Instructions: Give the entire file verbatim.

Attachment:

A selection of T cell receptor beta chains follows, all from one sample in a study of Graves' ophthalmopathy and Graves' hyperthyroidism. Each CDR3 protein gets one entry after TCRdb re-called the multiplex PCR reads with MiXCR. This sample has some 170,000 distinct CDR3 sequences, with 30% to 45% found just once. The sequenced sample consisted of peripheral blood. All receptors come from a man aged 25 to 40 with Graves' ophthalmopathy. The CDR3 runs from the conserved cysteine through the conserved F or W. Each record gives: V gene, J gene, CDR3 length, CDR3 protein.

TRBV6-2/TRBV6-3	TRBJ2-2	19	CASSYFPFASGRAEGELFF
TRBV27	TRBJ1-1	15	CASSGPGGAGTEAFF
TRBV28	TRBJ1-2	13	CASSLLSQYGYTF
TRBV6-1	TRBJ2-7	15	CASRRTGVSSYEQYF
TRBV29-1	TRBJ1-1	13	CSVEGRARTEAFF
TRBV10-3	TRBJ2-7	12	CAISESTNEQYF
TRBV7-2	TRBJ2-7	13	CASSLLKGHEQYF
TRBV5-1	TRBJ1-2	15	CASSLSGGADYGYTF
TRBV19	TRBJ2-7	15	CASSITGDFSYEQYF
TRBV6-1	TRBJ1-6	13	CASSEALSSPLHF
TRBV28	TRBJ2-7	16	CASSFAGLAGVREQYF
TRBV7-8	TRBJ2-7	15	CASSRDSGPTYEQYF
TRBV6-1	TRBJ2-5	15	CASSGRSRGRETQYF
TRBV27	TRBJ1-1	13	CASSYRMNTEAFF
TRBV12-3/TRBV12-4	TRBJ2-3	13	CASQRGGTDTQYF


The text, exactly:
A selection of T cell receptor beta chains follows, all from one sample in a study of Graves' ophthalmopathy and Graves' hyperthyroidism. Each CDR3 protein gets one entry after TCRdb re-called the multiplex PCR reads with MiXCR. This sample has some 170,000 distinct CDR3 sequences, with 30% to 45% found just once. The sequenced sample consisted of peripheral blood. All receptors come from a man aged 25 to 40 with Graves' ophthalmopathy. The CDR3 runs from the conserved cysteine through the conserved F or W. Each record gives: V gene, J gene, CDR3 length, CDR3 protein.

TRBV6-2/TRBV6-3	TRBJ2-2	19	CASSYFPFASGRAEGELFF
TRBV27	TRBJ1-1	15	CASSGPGGAGTEAFF
TRBV28	TRBJ1-2	13	CASSLLSQYGYTF
TRBV6-1	TRBJ2-7	15	CASRRTGVSSYEQYF
TRBV29-1	TRBJ1-1	13	CSVEGRARTEAFF
TRBV10-3	TRBJ2-7	12	CAISESTNEQYF
TRBV7-2	TRBJ2-7	13	CASSLLKGHEQYF
TRBV5-1	TRBJ1-2	15	CASSLSGGADYGYTF
TRBV19	TRBJ2-7	15	CASSITGDFSYEQYF
TRBV6-1	TRBJ1-6	13	CASSEALSSPLHF
TRBV28	TRBJ2-7	16	CASSFAGLAGVREQYF
TRBV7-8	TRBJ2-7	15	CASSRDSGPTYEQYF
TRBV6-1	TRBJ2-5	15	CASSGRSRGRETQYF
TRBV27	TRBJ1-1	13	CASSYRMNTEAFF
TRBV12-3/TRBV12-4	TRBJ2-3	13	CASQRGGTDTQYF